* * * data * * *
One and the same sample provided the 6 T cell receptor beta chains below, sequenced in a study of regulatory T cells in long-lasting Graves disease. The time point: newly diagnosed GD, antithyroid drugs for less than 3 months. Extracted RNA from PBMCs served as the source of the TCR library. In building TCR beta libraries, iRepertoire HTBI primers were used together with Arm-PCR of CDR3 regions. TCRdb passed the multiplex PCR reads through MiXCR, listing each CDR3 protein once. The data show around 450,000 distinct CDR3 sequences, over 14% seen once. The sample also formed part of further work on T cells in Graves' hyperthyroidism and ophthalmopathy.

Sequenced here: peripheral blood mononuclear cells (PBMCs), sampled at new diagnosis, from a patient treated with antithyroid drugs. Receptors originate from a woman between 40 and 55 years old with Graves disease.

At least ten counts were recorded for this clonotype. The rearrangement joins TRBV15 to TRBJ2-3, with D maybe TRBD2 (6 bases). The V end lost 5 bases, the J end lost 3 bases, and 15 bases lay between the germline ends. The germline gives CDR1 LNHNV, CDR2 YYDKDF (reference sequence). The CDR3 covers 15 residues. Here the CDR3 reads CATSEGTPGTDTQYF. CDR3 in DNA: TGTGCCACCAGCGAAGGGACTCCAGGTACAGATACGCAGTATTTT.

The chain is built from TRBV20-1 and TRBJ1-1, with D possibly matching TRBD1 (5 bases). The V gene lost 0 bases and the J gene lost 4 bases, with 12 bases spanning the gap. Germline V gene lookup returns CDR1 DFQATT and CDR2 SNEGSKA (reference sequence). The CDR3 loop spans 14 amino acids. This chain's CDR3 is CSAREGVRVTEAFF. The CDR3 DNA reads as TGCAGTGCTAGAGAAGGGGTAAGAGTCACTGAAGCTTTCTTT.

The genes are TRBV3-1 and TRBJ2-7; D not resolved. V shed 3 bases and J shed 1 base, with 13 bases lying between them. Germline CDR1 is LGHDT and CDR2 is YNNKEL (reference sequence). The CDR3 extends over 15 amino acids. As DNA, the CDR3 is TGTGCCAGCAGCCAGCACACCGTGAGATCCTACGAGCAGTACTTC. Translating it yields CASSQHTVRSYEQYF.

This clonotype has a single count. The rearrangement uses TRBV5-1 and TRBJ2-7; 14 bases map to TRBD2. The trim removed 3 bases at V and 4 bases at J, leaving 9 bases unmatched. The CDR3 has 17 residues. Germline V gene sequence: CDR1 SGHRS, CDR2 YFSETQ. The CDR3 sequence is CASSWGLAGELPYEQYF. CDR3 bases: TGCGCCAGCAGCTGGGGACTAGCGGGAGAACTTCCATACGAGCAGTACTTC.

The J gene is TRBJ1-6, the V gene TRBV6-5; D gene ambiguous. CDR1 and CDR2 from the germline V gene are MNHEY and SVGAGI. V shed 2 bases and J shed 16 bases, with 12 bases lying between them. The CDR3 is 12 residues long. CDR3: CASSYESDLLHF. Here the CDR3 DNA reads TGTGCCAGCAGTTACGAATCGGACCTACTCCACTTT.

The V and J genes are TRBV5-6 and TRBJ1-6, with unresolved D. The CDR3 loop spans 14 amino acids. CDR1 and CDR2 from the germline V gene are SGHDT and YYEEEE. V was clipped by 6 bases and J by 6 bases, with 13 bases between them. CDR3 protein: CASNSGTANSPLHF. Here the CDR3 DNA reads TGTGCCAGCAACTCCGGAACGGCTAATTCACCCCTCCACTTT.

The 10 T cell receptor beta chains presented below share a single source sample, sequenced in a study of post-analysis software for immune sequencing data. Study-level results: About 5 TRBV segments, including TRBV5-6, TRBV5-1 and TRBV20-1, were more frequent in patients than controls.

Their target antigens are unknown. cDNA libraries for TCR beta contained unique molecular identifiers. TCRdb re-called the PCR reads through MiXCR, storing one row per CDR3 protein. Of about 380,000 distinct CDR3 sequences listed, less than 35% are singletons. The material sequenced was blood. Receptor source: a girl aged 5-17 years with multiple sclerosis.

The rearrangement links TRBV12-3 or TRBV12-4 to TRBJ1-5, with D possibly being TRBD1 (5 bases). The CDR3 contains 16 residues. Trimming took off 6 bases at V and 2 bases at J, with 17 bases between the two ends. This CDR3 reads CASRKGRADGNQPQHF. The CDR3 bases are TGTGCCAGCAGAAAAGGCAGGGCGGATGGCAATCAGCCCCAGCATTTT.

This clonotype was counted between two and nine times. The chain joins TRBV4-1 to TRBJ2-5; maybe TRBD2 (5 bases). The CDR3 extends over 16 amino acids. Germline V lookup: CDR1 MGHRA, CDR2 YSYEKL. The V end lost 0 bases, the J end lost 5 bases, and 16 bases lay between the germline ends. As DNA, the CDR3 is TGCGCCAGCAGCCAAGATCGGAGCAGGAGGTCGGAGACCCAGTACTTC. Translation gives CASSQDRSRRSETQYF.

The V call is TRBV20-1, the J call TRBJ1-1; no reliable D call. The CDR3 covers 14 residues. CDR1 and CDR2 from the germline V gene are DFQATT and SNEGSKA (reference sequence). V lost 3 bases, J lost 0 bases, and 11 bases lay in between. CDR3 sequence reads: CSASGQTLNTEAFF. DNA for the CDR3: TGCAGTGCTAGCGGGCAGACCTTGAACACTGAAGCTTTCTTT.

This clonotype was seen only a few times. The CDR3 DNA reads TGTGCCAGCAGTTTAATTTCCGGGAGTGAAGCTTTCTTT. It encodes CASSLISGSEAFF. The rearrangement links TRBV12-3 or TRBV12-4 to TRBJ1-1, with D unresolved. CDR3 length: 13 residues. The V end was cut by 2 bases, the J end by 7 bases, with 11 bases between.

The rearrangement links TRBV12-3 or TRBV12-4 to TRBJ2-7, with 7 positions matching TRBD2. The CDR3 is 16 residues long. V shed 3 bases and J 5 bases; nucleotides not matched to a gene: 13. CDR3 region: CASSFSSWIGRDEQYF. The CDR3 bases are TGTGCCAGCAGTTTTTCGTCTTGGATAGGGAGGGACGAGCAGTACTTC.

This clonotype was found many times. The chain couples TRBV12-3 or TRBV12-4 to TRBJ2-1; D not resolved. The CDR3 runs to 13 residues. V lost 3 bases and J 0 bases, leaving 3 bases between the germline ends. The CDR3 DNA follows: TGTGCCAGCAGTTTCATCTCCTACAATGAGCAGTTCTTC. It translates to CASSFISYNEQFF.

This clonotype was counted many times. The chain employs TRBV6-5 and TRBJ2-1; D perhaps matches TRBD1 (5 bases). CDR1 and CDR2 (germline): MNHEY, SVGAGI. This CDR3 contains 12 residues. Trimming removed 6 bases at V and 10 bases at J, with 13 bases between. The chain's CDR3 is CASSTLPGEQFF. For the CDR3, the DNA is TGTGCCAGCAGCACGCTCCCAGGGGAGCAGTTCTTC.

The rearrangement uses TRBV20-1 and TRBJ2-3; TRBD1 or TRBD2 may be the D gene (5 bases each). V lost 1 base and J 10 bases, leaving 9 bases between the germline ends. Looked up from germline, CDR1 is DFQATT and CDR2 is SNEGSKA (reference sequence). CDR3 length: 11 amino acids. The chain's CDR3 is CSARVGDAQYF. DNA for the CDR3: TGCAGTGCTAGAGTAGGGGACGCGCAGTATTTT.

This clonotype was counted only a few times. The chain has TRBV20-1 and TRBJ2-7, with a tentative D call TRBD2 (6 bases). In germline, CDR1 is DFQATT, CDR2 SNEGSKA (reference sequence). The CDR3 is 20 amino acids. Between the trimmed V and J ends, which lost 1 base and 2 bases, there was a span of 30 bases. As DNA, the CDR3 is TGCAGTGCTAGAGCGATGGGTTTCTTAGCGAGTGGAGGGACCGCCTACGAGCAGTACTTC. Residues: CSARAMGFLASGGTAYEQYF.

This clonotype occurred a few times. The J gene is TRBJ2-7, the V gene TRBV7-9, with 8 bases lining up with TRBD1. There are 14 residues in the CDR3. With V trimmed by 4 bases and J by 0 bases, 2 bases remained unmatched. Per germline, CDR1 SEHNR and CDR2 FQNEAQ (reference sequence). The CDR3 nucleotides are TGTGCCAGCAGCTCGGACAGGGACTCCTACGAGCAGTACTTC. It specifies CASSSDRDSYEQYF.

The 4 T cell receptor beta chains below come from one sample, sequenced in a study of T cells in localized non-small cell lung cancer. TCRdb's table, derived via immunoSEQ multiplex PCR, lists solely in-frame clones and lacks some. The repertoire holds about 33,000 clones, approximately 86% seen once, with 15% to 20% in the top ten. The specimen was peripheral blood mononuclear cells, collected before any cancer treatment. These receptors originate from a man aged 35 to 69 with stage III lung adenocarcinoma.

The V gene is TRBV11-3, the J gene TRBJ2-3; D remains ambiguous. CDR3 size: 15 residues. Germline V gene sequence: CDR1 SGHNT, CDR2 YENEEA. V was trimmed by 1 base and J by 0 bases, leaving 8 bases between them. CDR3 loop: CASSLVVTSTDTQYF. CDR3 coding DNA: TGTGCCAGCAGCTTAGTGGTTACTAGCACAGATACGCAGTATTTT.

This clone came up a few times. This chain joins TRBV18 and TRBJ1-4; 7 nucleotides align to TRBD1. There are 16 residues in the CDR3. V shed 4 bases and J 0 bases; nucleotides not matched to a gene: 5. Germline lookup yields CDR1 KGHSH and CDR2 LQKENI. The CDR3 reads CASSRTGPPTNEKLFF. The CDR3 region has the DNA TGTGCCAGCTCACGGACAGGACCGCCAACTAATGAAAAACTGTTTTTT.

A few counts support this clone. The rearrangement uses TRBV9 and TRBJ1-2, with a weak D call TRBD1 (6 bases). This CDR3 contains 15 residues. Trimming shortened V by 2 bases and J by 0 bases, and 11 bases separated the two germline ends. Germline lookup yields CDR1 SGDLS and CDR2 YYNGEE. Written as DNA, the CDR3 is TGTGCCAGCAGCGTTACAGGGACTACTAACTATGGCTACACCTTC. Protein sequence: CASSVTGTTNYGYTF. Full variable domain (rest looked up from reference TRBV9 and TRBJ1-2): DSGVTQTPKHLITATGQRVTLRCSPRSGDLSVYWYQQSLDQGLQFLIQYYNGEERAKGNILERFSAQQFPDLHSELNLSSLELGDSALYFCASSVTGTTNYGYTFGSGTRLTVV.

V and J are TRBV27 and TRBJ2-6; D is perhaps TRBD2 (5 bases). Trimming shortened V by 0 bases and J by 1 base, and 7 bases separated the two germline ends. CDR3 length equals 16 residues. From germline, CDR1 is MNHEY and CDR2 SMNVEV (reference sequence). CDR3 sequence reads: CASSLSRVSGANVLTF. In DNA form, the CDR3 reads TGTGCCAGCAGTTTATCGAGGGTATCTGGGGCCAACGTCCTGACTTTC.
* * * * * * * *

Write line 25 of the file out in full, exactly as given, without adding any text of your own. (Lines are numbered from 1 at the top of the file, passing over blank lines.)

V and J are TRBV27 and TRBJ2-6; D is perhaps TRBD2 (5 bases). Trimming shortened V by 0 bases and J by 1 base, and 7 bases separated the two germline ends. CDR3 length equals 16 residues. From germline, CDR1 is MNHEY and CDR2 SMNVEV (reference sequence). CDR3 sequence reads: CASSLSRVSGANVLTF. In DNA form, the CDR3 reads TGTGCCAGCAGTTTATCGAGGGTATCTGGGGCCAACGTCCTGACTTTC.